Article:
“Seventeen, why? Gonna arrest me for underage drinking?” she responds as she somehow manages to slump onto the couch without spilling a drop.

Only a year older than me…

Wait, she’s been doing this since she was fourteen?

“So, I have to ask,” I say as I sit on the couch opposite her, “why do you live here? Why do you wear a costume that’s barely even a costume? I mean, I thought you were on your first night out or something.”

“That’s the idea,” she says, taking a sip of her drink and sighing contentedly. “Besides, there’s no way I’d find any decent landlords willing to rent to a teenager who only pays in cash. Best I can hope for is an indecent one who’s at least not going to rat me out, even if he is a bit of a dick…” she trails off, idly pushing around a pineapple chunk around with her straw before looking up at me again. “Let me ask you something; you ever heard of Susurro?”

“No, but my family only moved to Miami a couple of weeks ago.”

“Doesn’t matter. You wouldn’t have heard of her even if you’d lived here your whole life, and that’s just how I like it. I keep my head down, fly under everyone’s radar and work hard not to piss off anyone important.”

“Until now, you mean.”

“This was just some shit luck. I got greedy, and Miami turned on me for it. She can be a fickle bitch sometimes.”

“The city?”


She trails off, her face lit by the reflections of her pink neon lights off a patterned glass coffee table. Why hasn’t she kicked me out yet? I’ve seen her place; we both have enough dirt on each other that we’re safe. I could leave, right now, and we could go our separate ways without ever having to worry about running into each other again.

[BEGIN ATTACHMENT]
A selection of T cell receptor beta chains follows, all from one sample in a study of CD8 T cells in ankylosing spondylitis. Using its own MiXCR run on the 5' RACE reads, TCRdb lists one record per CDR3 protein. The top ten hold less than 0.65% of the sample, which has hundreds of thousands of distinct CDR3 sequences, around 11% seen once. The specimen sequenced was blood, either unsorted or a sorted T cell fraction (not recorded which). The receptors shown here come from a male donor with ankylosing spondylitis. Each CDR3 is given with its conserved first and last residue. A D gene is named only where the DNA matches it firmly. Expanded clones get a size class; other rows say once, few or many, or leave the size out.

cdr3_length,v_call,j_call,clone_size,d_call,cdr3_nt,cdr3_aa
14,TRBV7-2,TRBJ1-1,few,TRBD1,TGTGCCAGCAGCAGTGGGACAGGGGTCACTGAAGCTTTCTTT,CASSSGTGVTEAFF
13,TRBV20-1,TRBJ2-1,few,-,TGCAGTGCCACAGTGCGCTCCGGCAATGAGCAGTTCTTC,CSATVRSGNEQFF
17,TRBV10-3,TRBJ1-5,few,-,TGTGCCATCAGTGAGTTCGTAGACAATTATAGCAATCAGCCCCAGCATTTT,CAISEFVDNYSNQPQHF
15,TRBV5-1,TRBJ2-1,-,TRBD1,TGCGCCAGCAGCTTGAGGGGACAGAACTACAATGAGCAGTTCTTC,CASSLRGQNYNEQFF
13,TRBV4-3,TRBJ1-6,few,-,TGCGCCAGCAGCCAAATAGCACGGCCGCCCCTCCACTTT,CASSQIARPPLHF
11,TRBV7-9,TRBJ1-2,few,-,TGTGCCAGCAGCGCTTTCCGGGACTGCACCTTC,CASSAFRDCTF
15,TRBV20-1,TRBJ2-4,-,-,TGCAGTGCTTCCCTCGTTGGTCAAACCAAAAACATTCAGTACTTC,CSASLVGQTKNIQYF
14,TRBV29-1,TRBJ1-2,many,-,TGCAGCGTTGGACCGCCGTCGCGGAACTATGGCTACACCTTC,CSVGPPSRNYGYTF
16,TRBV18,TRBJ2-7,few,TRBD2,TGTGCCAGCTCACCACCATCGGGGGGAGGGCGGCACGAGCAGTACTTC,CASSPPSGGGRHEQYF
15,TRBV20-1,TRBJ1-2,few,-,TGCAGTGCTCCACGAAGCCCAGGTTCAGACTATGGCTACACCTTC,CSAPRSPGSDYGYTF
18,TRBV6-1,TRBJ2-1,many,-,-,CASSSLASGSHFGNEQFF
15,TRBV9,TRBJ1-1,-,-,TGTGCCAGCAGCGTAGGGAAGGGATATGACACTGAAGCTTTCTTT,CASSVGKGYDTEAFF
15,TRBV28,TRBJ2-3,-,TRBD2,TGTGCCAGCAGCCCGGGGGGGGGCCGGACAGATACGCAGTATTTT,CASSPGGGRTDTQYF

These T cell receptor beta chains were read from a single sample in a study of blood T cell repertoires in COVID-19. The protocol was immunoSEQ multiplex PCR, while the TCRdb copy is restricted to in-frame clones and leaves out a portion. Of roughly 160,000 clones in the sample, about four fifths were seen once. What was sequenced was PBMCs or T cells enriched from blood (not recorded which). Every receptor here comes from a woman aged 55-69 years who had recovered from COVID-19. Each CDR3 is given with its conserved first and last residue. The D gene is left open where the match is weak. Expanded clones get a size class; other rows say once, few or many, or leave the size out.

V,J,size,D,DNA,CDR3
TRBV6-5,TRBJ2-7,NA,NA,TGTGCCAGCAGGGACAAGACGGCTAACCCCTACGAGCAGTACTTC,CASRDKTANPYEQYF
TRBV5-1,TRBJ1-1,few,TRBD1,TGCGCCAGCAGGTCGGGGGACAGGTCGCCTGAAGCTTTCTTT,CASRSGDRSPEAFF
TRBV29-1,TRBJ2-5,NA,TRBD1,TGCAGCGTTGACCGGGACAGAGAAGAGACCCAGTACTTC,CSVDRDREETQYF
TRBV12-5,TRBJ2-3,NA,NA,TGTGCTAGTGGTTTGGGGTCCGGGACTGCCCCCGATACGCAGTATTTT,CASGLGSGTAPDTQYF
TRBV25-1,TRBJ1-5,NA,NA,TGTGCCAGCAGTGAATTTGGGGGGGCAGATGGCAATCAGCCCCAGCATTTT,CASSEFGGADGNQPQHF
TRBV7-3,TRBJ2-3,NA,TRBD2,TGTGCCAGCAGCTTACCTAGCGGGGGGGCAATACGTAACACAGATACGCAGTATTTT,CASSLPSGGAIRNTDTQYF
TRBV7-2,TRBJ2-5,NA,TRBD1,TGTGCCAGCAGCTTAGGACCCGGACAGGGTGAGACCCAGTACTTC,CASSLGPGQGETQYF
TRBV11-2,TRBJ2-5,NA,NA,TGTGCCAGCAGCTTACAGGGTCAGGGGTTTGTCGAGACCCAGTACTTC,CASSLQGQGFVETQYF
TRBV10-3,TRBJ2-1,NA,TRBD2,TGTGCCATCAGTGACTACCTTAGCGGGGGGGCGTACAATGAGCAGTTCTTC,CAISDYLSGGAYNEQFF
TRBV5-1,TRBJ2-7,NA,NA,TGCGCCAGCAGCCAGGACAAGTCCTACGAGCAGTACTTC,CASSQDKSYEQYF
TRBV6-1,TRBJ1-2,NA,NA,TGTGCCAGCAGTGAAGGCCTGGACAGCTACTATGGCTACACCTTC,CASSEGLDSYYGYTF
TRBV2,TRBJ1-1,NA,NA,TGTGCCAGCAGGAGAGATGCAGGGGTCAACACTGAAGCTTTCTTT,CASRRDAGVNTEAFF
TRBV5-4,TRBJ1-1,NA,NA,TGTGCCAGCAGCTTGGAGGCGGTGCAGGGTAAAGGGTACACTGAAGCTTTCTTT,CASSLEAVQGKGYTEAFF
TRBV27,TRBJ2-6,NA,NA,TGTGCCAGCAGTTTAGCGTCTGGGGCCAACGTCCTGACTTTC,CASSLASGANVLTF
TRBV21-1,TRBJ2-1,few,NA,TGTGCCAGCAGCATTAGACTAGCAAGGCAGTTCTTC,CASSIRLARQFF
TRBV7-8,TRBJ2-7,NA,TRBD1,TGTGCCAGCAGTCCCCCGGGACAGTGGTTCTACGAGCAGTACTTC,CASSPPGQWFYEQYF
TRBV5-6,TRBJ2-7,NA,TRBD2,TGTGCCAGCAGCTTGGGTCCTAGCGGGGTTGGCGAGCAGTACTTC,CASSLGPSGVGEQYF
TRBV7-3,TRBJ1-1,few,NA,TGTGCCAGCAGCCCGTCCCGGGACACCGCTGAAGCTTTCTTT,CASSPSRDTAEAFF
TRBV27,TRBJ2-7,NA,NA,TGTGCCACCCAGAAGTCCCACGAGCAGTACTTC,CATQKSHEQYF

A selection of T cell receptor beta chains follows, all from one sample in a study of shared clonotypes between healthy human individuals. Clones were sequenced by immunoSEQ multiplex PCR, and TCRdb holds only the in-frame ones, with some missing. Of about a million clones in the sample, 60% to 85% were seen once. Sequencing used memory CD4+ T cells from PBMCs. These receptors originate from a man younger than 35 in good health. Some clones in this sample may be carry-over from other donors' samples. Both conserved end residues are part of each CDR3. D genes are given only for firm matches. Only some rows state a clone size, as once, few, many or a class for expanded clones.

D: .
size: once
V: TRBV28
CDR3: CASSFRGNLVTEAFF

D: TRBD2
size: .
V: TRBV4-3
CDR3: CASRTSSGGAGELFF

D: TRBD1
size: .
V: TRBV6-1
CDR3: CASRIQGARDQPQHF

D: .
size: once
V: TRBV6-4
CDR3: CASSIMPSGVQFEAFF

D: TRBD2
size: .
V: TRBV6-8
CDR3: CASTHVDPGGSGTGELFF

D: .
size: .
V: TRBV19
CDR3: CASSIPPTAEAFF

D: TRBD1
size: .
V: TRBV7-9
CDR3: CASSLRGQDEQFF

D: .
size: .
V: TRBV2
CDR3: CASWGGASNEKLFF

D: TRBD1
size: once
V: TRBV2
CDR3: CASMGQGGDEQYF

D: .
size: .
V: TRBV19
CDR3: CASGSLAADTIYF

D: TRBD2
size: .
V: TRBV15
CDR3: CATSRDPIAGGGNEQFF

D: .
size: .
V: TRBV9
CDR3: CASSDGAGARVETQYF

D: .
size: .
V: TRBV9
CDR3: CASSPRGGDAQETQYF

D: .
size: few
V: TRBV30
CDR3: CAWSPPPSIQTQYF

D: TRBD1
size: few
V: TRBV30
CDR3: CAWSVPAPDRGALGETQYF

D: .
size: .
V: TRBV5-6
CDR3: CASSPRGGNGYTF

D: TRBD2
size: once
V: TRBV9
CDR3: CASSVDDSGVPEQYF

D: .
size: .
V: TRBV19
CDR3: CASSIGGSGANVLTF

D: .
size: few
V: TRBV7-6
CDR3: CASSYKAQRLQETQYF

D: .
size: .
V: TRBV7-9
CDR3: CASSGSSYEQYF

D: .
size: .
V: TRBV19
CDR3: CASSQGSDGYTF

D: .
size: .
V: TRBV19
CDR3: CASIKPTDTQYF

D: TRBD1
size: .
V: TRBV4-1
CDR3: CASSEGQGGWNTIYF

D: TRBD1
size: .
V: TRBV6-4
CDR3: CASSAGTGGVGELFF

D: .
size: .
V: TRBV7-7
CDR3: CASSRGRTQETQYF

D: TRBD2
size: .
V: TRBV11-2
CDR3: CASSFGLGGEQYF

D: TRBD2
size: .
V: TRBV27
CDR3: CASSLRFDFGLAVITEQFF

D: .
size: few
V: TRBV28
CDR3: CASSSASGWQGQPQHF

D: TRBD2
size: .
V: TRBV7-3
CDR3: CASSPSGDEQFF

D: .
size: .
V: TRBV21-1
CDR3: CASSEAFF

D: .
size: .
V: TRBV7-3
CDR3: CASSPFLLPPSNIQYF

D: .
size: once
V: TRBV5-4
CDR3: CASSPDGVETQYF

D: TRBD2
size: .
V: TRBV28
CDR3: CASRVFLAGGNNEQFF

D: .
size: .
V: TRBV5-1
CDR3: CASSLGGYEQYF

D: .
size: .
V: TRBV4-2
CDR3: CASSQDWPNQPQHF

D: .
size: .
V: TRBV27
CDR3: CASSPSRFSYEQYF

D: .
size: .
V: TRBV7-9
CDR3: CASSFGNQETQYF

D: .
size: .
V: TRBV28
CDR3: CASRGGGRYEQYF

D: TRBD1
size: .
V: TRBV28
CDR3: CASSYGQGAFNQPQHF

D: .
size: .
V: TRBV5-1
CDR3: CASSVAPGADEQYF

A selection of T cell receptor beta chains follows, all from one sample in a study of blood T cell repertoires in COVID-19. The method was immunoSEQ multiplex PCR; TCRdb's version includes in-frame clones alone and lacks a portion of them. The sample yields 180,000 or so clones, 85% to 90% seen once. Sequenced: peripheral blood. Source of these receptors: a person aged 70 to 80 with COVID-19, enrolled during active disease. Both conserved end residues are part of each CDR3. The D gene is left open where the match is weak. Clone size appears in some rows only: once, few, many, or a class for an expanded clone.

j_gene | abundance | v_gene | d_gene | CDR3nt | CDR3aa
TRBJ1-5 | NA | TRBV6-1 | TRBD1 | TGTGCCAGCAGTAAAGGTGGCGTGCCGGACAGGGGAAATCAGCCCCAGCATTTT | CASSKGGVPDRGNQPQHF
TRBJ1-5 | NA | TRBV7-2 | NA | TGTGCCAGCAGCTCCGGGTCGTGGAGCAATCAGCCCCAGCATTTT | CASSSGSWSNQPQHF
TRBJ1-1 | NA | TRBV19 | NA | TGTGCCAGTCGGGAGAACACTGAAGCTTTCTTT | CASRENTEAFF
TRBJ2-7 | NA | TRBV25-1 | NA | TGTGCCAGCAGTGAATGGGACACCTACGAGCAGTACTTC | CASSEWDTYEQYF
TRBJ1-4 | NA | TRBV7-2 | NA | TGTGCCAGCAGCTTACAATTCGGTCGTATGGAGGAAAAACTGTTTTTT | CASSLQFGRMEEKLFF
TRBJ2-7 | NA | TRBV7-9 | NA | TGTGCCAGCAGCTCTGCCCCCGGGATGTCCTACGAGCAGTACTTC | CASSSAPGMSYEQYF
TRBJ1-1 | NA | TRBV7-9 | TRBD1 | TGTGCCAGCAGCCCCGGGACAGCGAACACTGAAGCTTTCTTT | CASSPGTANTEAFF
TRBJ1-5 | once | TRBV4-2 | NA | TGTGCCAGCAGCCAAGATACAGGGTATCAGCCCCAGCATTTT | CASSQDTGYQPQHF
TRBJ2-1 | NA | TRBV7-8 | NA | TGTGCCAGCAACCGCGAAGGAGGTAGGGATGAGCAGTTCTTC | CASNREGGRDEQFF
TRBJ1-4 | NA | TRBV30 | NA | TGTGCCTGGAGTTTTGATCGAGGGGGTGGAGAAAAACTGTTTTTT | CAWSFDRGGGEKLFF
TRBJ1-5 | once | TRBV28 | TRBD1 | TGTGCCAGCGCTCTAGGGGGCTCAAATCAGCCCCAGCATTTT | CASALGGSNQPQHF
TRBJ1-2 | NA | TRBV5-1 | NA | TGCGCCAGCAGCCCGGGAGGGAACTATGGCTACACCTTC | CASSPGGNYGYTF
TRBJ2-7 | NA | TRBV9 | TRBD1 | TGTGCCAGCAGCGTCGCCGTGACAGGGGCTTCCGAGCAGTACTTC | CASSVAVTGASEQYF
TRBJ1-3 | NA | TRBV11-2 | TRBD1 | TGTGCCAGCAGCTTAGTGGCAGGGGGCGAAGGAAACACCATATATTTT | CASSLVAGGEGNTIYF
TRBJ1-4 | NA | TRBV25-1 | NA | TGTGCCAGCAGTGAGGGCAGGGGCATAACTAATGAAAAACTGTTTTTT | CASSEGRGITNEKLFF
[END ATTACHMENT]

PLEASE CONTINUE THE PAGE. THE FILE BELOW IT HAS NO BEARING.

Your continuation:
I look around the little apartment again, this space she’s made her own. She had two glasses out, and there’s two chairs at her little table. Two couches as well, but the one I’m sitting on right now has never been touched; there’s no sign of weight on the cushions. It doesn’t have as good an angle on the TV, so she never sat on it herself.

Am I the first person besides her who’s seen this space? If she’s so focused in flying under the radar, then why would she need to interact with anyone else? She’s shut herself in this little space and she probably only leaves to get food, alcohol, shopping or to rob some more houses. No parents, no family, no friends.

She doesn’t kick me out, so I start asking her about the bits of furniture around the place, the pink neon lights on the wall. She’s happy to explain every little bit of it, and we talk well into the night. Eventually, though, I have to leave. She doesn’t exactly seem sad to let me go, but I don’t think she really understands what she’s missing.


I take another sip from the coffee, feeling it roll down my tongue and banish the last of my hangover. The great thing about drinking alone is that there’s nobody around to tell you to stop, and I had a great time last night. The coffee is just what I need to pick me back up, to shake my mind awake without being too rough about it. It really is just about perfect.